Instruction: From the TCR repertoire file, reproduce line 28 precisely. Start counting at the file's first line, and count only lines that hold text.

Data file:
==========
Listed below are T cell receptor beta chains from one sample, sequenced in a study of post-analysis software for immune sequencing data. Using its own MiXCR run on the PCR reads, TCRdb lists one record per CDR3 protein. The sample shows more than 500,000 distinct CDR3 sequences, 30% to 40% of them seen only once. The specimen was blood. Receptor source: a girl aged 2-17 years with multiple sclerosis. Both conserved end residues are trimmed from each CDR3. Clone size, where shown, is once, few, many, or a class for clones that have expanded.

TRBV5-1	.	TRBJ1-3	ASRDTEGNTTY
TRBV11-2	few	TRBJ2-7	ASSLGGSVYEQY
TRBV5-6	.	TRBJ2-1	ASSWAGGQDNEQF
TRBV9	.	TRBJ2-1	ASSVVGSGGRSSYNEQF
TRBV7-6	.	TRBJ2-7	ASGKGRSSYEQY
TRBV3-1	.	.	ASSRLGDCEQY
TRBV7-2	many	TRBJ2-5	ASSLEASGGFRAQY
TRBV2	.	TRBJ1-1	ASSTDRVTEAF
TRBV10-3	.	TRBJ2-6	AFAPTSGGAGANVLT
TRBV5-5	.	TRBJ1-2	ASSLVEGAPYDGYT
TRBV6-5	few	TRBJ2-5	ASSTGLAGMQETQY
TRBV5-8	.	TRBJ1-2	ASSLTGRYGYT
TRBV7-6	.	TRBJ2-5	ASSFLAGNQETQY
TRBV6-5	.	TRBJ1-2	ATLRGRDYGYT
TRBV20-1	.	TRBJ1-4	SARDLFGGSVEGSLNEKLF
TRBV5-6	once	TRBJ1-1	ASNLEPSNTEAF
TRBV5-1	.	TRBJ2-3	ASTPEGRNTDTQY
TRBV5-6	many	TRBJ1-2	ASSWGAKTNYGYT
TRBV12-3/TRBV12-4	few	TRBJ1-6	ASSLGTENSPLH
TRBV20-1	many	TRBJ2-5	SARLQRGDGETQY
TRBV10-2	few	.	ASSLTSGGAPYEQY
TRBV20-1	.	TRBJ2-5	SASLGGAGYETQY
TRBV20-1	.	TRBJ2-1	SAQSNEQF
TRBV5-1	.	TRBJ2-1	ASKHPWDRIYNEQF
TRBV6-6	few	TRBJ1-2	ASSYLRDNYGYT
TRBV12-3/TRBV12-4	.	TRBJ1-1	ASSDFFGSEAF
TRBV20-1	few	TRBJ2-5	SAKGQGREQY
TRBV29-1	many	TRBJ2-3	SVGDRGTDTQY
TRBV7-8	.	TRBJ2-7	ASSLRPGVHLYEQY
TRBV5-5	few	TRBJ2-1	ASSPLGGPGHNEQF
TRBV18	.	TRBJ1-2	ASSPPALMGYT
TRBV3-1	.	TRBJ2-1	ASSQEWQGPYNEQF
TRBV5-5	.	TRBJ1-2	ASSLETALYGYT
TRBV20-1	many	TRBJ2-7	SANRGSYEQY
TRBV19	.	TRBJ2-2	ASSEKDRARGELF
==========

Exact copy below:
TRBV20-1	few	TRBJ2-5	SAKGQGREQY